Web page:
Friday, April 27, 2007

GROTESQUE by Natsuo Kirino

I had heard so many good things about this book that I was really excited to read it. I thought it was going to be more of murder/suspense type of book. However, it really ended up being more of a social commentary on Japan.

GROTESQUE focuses on the lives of several women from their high school days until their late thirties. Two of the women are dead as the story begins. It appears they have been murdered by a Chinese immigrant. The story is mostly narrated by the older sister of one of the victims. Her character reminded me a lot of the narrator of WHAT WAS SHE THINKING? by Zoe Heller. (the book that "Notes on a Scandal" was based on) Very cold. Very calculated. As the story continues, the journals and statements of other characters help to continue the narrative. Instead of focusing on the murder trial and its outcome, the book moves into a study of the effects of Japanese society on women and immigrants. The pressure of success and recognition warp and damage these women to the point that sex becomes their only defining characteristic.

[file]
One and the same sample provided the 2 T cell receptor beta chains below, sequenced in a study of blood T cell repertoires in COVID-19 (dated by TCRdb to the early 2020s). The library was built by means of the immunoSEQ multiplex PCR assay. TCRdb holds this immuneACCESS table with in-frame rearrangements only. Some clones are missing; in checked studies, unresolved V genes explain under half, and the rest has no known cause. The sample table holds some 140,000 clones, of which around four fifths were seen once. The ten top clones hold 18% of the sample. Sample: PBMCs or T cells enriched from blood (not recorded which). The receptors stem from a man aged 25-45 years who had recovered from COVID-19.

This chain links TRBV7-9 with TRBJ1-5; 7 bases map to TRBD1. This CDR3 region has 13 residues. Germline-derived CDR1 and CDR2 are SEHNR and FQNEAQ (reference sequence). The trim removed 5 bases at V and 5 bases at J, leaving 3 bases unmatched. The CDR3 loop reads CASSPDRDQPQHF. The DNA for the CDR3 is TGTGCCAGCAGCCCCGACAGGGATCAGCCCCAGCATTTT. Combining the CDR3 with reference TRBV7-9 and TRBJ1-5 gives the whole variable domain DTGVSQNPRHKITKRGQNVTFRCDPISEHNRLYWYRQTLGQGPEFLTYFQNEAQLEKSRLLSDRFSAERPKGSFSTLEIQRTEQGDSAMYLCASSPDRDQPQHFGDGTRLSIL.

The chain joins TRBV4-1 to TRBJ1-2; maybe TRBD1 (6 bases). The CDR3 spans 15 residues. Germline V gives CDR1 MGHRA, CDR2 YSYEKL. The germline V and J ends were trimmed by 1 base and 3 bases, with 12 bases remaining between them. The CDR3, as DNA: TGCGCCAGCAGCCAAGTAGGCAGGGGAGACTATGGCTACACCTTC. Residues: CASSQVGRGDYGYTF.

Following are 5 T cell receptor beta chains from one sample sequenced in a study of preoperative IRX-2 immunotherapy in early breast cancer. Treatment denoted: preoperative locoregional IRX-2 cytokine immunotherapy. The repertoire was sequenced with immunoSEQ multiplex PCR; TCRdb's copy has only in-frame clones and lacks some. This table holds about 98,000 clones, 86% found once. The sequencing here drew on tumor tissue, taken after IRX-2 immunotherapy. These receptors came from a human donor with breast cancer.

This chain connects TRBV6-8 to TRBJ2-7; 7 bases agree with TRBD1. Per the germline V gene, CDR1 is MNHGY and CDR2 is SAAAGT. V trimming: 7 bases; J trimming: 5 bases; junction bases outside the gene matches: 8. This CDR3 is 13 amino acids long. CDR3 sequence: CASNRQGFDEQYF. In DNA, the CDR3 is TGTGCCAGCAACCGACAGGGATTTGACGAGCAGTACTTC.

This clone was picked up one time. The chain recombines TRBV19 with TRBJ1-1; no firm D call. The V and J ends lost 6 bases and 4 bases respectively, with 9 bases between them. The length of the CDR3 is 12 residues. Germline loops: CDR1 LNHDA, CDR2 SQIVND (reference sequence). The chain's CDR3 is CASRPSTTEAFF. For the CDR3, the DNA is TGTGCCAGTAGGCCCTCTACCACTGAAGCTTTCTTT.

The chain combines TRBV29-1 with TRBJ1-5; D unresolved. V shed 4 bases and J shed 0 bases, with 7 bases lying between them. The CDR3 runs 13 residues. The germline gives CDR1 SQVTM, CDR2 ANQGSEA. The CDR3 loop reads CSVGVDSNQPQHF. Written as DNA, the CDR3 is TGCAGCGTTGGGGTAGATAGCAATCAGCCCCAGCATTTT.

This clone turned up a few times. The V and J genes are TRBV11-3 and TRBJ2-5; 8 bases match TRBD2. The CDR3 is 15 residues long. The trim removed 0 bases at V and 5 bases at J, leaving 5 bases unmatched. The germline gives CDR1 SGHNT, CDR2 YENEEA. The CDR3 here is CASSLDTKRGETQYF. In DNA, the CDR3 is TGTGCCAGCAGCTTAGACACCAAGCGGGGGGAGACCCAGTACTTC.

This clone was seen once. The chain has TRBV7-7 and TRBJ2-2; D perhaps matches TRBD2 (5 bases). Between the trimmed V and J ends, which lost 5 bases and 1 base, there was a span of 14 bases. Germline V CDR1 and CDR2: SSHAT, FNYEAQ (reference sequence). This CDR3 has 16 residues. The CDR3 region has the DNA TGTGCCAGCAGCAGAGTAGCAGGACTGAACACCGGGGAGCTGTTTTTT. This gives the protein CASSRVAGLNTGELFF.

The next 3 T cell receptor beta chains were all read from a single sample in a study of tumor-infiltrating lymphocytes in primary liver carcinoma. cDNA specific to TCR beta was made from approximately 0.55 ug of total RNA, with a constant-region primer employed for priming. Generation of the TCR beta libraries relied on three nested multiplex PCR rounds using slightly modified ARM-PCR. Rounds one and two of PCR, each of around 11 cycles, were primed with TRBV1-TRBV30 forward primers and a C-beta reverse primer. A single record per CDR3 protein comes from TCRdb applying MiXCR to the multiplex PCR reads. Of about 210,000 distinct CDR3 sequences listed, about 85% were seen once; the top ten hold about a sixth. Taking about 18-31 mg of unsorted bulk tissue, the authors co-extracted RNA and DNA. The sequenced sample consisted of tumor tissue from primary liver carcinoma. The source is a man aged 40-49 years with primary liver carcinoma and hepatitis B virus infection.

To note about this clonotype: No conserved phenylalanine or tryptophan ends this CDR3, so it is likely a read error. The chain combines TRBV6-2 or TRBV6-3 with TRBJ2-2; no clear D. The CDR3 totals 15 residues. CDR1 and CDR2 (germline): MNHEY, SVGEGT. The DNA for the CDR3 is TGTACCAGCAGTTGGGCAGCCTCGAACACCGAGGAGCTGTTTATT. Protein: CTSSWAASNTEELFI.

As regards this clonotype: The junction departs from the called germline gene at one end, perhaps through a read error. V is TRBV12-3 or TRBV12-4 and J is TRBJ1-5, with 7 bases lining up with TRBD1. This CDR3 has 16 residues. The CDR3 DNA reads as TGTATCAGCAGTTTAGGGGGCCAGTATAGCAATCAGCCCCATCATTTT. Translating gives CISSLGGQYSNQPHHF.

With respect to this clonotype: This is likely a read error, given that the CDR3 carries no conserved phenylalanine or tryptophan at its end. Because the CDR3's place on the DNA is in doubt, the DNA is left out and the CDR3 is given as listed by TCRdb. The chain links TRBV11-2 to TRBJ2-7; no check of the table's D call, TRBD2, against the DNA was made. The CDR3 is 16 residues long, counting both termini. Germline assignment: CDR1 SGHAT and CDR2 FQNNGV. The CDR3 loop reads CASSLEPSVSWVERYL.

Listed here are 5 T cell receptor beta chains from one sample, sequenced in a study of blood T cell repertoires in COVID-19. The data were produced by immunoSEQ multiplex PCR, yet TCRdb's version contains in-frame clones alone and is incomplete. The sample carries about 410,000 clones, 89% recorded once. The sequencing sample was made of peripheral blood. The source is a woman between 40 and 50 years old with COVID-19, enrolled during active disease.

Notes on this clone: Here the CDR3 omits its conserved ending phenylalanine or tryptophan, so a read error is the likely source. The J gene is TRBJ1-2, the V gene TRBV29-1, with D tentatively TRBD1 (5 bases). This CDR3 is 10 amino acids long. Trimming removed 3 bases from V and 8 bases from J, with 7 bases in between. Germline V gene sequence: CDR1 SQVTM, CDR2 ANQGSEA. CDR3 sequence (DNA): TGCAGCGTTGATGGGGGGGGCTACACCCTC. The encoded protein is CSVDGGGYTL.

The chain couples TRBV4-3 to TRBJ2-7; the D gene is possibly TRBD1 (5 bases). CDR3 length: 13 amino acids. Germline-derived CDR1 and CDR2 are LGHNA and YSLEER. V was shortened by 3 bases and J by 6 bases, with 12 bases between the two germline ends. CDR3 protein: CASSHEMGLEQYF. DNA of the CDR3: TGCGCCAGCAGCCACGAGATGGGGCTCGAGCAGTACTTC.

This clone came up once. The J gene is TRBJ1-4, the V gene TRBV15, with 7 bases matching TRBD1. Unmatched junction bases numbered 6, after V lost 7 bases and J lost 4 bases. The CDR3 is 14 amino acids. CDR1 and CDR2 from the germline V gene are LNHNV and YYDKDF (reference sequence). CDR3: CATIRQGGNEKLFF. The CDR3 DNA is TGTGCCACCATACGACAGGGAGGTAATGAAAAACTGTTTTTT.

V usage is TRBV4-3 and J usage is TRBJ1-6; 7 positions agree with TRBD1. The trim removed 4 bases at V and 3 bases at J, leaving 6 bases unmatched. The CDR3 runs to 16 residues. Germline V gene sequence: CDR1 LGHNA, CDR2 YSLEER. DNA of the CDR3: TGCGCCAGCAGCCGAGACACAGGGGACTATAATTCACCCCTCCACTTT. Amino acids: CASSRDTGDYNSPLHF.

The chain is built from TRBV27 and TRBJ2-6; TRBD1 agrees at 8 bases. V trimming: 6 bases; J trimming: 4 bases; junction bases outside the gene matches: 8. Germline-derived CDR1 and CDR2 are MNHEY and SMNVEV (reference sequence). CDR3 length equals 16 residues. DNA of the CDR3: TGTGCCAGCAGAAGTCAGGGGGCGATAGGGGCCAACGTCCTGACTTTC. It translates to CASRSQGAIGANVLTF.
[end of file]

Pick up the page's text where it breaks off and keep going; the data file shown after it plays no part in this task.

The book is fascinating but fails to deliver at the end. I felt that there was a buildup that did not amount to anything. There were so many more things I wanted to know and so many more questions that needed to be answered. But the characters were intriguing and the writing was excellent.

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